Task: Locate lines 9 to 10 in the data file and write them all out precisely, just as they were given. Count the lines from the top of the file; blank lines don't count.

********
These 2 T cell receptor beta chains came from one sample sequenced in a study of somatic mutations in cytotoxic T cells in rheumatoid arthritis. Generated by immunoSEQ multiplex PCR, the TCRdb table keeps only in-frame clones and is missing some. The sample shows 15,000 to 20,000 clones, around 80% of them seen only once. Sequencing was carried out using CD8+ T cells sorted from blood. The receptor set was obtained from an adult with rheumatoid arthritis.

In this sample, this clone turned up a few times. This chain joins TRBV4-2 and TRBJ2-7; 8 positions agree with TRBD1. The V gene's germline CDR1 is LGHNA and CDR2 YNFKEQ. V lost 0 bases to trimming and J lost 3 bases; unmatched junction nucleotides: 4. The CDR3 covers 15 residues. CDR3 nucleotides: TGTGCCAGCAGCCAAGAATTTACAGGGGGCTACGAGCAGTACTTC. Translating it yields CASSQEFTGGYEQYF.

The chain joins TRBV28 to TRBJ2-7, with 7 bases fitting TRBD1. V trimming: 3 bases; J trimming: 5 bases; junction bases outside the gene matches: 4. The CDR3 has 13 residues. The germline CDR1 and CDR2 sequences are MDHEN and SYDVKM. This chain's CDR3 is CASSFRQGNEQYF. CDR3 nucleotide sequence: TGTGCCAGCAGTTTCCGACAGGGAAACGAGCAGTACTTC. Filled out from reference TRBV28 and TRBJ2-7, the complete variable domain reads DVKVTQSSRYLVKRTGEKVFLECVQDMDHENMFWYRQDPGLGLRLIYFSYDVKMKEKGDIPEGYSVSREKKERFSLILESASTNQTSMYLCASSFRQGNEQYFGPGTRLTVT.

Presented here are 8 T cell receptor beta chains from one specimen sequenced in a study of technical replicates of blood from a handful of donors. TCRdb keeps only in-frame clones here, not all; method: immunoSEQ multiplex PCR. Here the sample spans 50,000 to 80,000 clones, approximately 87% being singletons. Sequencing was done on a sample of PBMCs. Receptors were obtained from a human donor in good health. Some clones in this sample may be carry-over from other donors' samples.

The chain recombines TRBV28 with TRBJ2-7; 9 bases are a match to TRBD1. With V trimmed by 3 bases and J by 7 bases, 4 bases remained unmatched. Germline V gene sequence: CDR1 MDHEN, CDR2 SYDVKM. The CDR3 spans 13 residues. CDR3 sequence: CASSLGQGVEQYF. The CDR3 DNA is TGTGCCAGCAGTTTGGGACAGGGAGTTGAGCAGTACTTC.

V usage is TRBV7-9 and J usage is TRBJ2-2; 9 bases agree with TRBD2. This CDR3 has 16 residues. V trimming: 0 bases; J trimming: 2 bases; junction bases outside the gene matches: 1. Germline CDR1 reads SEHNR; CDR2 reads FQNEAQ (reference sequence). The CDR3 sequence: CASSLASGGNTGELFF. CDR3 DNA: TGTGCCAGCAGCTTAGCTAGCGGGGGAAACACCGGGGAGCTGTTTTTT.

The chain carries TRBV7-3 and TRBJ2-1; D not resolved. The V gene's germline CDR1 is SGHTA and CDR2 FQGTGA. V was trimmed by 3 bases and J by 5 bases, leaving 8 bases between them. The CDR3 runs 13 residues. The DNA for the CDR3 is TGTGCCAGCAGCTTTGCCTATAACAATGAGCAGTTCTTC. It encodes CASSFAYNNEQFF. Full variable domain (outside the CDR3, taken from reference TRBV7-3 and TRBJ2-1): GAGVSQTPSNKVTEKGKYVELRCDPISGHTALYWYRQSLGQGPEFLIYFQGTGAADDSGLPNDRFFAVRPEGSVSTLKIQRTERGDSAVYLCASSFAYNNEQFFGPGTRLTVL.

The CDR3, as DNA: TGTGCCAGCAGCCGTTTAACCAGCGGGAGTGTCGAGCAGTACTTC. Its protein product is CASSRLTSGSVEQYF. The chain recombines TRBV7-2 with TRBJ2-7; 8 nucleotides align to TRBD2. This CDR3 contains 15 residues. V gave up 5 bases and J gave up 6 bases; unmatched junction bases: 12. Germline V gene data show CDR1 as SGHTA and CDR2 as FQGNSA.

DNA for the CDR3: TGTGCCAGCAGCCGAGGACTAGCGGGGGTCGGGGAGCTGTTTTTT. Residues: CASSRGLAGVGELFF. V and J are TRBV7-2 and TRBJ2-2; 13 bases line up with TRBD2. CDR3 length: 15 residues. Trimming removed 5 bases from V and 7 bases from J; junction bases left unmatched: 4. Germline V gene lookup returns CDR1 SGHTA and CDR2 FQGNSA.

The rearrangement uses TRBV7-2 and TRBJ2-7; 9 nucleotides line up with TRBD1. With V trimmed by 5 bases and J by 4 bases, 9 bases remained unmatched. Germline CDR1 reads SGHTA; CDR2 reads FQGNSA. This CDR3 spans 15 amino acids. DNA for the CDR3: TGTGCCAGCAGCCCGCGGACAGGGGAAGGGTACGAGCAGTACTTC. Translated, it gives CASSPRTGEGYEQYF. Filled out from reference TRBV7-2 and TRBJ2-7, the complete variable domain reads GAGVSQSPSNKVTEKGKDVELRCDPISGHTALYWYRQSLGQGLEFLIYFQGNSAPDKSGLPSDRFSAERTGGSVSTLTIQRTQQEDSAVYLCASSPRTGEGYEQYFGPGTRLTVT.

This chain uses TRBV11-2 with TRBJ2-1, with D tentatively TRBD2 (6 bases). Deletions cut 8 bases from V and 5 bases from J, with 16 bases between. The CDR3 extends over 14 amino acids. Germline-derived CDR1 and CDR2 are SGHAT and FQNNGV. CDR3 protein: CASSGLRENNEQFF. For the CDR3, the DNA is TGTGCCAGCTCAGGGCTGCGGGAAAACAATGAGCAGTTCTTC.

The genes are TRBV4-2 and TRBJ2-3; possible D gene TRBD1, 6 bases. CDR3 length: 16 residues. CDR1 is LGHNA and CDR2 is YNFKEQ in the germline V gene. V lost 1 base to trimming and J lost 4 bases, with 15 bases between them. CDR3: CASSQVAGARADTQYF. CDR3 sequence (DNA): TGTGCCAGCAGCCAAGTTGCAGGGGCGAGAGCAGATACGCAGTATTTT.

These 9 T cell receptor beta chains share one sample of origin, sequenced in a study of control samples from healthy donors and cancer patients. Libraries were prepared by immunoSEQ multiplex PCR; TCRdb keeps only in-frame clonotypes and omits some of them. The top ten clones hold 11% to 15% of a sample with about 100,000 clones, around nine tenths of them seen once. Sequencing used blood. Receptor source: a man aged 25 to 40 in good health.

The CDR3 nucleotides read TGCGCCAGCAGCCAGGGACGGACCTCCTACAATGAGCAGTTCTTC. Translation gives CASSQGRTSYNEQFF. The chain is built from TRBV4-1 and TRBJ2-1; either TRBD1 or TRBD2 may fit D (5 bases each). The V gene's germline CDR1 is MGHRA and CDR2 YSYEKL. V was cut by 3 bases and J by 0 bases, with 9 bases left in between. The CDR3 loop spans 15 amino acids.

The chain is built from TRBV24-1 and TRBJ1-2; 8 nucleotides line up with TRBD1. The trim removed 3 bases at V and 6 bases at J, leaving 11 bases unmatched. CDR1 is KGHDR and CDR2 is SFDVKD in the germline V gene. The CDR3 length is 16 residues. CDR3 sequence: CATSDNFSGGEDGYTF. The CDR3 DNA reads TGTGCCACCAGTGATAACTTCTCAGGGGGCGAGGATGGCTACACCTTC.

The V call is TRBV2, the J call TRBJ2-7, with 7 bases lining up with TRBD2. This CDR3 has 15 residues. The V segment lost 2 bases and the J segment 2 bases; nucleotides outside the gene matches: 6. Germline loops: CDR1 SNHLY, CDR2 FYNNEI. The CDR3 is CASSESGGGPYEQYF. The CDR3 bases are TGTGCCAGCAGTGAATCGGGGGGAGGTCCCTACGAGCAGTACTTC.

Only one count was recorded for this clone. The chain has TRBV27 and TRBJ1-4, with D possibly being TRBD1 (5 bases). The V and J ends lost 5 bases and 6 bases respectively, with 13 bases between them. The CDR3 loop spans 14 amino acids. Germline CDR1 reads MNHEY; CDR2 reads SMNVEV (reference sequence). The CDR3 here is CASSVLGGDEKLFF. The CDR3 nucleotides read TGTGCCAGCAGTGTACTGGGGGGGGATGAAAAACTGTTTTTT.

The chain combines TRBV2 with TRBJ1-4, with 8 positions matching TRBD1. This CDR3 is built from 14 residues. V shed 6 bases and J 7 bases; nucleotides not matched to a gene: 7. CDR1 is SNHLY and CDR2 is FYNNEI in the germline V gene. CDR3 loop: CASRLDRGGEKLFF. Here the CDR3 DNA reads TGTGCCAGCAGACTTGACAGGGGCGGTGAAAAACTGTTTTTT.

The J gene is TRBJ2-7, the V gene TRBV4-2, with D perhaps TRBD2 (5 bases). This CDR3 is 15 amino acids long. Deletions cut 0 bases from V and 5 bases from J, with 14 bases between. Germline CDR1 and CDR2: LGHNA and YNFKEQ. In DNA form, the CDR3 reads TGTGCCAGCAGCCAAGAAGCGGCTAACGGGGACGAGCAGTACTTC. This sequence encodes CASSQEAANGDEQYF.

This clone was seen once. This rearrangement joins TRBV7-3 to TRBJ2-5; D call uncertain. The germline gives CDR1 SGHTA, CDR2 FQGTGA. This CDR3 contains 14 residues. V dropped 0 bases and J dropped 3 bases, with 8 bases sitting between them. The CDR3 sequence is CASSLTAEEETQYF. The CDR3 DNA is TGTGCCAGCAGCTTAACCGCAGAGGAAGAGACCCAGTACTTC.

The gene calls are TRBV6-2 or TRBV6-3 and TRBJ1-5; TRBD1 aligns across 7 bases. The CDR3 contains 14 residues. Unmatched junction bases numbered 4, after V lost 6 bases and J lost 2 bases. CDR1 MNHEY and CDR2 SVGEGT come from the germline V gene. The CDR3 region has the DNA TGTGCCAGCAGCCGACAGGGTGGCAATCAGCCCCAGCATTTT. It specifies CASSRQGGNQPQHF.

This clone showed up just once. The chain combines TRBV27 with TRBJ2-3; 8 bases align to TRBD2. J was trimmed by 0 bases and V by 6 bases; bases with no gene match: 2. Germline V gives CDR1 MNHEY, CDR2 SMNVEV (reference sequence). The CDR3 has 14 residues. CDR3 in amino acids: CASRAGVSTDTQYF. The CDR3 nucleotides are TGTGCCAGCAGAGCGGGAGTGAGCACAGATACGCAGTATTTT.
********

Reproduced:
DNA for the CDR3: TGTGCCAGCAGCCGAGGACTAGCGGGGGTCGGGGAGCTGTTTTTT. Residues: CASSRGLAGVGELFF. V and J are TRBV7-2 and TRBJ2-2; 13 bases line up with TRBD2. CDR3 length: 15 residues. Trimming removed 5 bases from V and 7 bases from J; junction bases left unmatched: 4. Germline V gene lookup returns CDR1 SGHTA and CDR2 FQGNSA.

The rearrangement uses TRBV7-2 and TRBJ2-7; 9 nucleotides line up with TRBD1. With V trimmed by 5 bases and J by 4 bases, 9 bases remained unmatched. Germline CDR1 reads SGHTA; CDR2 reads FQGNSA. This CDR3 spans 15 amino acids. DNA for the CDR3: TGTGCCAGCAGCCCGCGGACAGGGGAAGGGTACGAGCAGTACTTC. Translated, it gives CASSPRTGEGYEQYF. Filled out from reference TRBV7-2 and TRBJ2-7, the complete variable domain reads GAGVSQSPSNKVTEKGKDVELRCDPISGHTALYWYRQSLGQGLEFLIYFQGNSAPDKSGLPSDRFSAERTGGSVSTLTIQRTQQEDSAVYLCASSPRTGEGYEQYFGPGTRLTVT.